For iguanas, if the animal has shown to be a bitter in the past, use the bowl method as described above, for all others feeding from the fingers is OK. I find that many fearful iguanas will refuse to hand feed on their normal food. They certainly have a hierarchy of favorite foods. Flowers (hibiscus, nasturtium etc) and fruit will generally convince the iguana to feed from your fingers when normal greens fail. Experiment with different foods to find your "high value" treat for training.

When you are hand feeding your iguana, its important that the animal has to take at least one step to get to the offered food. Iguanas have a tendancy to "glue" themselves to a spot once they calm down and you want to prevent this. If you place the food in its face, it will likely panic, as you have come into its space too closely or it will simply learn to "glue" down and not come to you. Having to take a step towards you and then feed reinforces that walking towards you is the right thing to do. As this progresses, you will want to have the animal walk further and further to get its reward, culminating in feeding on the edge of the cage.

This is where the first actual lifting should begin. Place your finger or hand on the animals chest for just moment. Do this a few times. If they object, go back a step. If they don't mind, start using pressure (as if to lift but don't actually lift) for just a second or two at a time. You will likely have to distract with food during this first session. Don't push it, end the session while your ahead.

Superman! Time to fly

This is where counterconditioning comes in. You are going to begin to "levitate" or float your pet for brief moments about an inch off the ground, then immediately feed/reward them. I introduce a clicker at this point because of the obvious delay between being lifted, set back down and then fed. Monitors and iguanas learn what a clicker is in two trials, so there is no need to load the clicker, just use it. I lift, click, then set the animal back down and present the reward (the hotspot bowl). Lather rinse repeat. You will need to work on height and duration SEPARATELY. If you add height, decrease duration and visa versa. If they begin to get frightened, end the session, TBH though, by this point I've never had an animal spook out. They do not leave the cage at all during this part of the training. The safety of the cage is working with you still. 


 Time to come explore!

When its time for the animal to start exploring outside their cage its important that they know how to get back to home base. As the animal trusts you more and more it will begin to ask to come out of its cage. Its important that the lizard is conditioned to being lifted and "levitated" for brief distances by this point because its your job to put them back in before they panic. Your lizard will have a pattern at this point;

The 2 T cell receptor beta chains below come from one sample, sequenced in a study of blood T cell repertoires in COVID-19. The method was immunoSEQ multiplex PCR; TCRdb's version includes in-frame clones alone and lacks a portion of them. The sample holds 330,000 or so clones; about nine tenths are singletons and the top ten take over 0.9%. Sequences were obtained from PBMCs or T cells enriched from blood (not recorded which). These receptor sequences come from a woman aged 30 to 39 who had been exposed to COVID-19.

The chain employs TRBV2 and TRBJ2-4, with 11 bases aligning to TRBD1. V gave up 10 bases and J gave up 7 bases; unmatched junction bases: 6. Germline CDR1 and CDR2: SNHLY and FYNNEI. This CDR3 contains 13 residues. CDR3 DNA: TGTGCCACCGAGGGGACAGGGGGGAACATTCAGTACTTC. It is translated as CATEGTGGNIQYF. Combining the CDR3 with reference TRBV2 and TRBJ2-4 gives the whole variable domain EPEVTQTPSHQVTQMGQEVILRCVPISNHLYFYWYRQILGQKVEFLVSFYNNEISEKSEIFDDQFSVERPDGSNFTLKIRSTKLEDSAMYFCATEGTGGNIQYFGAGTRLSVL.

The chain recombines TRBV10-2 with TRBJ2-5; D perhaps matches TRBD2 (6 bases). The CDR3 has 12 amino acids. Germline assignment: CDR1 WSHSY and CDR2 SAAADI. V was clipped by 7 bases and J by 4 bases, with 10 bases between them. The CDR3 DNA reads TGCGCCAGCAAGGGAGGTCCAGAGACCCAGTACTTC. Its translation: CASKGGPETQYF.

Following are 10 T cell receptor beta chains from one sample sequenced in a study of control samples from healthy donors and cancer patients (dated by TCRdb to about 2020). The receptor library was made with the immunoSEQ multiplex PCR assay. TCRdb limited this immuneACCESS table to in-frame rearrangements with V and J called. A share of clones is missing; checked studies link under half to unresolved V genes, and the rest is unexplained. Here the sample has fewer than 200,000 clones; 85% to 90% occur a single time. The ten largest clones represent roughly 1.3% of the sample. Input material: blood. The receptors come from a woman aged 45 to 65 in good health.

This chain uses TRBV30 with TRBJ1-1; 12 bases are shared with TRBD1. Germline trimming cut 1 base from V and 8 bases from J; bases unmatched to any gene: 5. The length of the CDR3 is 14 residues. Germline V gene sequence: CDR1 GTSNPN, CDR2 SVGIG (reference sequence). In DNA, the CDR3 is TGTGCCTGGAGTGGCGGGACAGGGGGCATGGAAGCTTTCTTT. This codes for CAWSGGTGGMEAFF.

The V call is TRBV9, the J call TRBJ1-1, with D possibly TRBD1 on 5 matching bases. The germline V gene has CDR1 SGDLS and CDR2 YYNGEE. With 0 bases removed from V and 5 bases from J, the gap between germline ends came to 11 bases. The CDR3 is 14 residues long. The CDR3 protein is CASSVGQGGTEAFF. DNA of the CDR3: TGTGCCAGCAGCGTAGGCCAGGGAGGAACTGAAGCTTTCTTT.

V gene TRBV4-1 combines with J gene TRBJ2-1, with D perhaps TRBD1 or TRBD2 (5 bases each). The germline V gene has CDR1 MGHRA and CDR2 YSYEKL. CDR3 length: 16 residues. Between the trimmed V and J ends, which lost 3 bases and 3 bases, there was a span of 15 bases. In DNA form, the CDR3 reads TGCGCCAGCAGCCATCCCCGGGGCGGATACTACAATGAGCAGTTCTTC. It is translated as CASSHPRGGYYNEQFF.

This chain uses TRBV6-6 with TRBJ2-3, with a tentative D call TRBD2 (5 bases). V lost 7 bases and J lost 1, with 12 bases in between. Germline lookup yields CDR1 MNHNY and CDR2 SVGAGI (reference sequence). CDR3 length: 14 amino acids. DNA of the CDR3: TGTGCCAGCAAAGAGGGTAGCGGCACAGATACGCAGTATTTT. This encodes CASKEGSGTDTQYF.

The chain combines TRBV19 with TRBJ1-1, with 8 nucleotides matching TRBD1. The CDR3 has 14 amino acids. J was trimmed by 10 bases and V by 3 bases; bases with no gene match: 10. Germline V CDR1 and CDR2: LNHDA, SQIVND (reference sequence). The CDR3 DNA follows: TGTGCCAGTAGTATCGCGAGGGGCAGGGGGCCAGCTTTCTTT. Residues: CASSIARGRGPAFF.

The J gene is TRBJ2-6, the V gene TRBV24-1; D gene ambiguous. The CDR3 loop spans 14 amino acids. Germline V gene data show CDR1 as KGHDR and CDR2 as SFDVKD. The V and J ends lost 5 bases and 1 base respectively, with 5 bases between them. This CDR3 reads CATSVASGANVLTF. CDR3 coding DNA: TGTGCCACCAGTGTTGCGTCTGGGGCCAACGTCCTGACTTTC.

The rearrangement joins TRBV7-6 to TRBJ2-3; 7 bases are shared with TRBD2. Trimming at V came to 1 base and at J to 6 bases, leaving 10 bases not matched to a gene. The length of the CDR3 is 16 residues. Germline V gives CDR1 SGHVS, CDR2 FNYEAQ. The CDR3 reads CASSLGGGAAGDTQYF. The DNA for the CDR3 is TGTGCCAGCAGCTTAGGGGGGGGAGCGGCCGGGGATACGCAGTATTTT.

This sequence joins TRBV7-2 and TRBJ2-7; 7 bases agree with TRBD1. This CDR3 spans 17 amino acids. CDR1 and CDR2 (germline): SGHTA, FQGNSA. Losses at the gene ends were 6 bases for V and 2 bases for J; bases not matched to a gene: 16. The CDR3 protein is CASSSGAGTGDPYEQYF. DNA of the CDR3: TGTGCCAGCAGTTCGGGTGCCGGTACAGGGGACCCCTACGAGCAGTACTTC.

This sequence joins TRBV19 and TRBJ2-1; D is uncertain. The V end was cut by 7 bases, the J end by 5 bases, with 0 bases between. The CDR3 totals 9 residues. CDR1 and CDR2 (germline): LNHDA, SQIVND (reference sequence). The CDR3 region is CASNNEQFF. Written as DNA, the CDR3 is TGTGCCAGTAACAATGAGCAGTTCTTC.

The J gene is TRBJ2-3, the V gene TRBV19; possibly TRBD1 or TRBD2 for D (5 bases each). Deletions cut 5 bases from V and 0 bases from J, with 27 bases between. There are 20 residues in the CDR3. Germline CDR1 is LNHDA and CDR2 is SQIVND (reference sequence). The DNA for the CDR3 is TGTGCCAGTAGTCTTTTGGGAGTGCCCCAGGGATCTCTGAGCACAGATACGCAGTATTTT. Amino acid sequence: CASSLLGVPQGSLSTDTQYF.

Walk up to cage door and ask to come out.

Walk out of cage onto you or a surface

See something scary, be it a thing or another person OR they realize they are to far from home base for comfort.

Become overwhelmed and panic. Running at random, if your lucky they'll run back to their cage.
 

Its your job to put the lizard back BEFORE it spooks and freaks out. If you put the lizard back before it panics it will generally immediately try to climb back out again. This is good. Let it come out again, about the same distance, then put them back again. You'll find you can't get rid of them, they just come right back at you. This repeated in and out will desensitize the animal to the room at large. Its getting exposed to the same thing, over and over at low levels and learning that nothing bad is going to happen. Its also learning that it'd rather be with you than in that boring ol' cage.


Your Monitor or Iguana is going to be TOO BRAVE and then quickly turn into TERRIFIED during its first trips out of the cage. Its your job to curb their enthusiasm so no one gets hurt. If you think they can handle 6 inches, let them come out 2inches three or four times then end the session. This is also good practice for being carried and riding on you. They are like little kids that just can't help themselves. Be the parent.

You can introduce food at this point if you so choose, to reward brave (but not too brave!) behavior outside the cage. Make sure to use your bowl hot spot if you are feeding a monitor.

As time goes on you can add more and more freedom. If you want to carry your lizard, wait until they are acclimated to the room and then practice walking around in the room for several days at minimum before moving on to other parts of the house. A harness is a good idea for going outside.


In my experience, if people follow the above protocol you can have an aggressive iguana or monitor tame in aprox  30 days. There will be variation of course, but don't expect an overnight magic wand . Trust takes time! Be slow and methodical and you wont regret it. You will have a better pet, and your lizard a better life!




No comments:

Post a Comment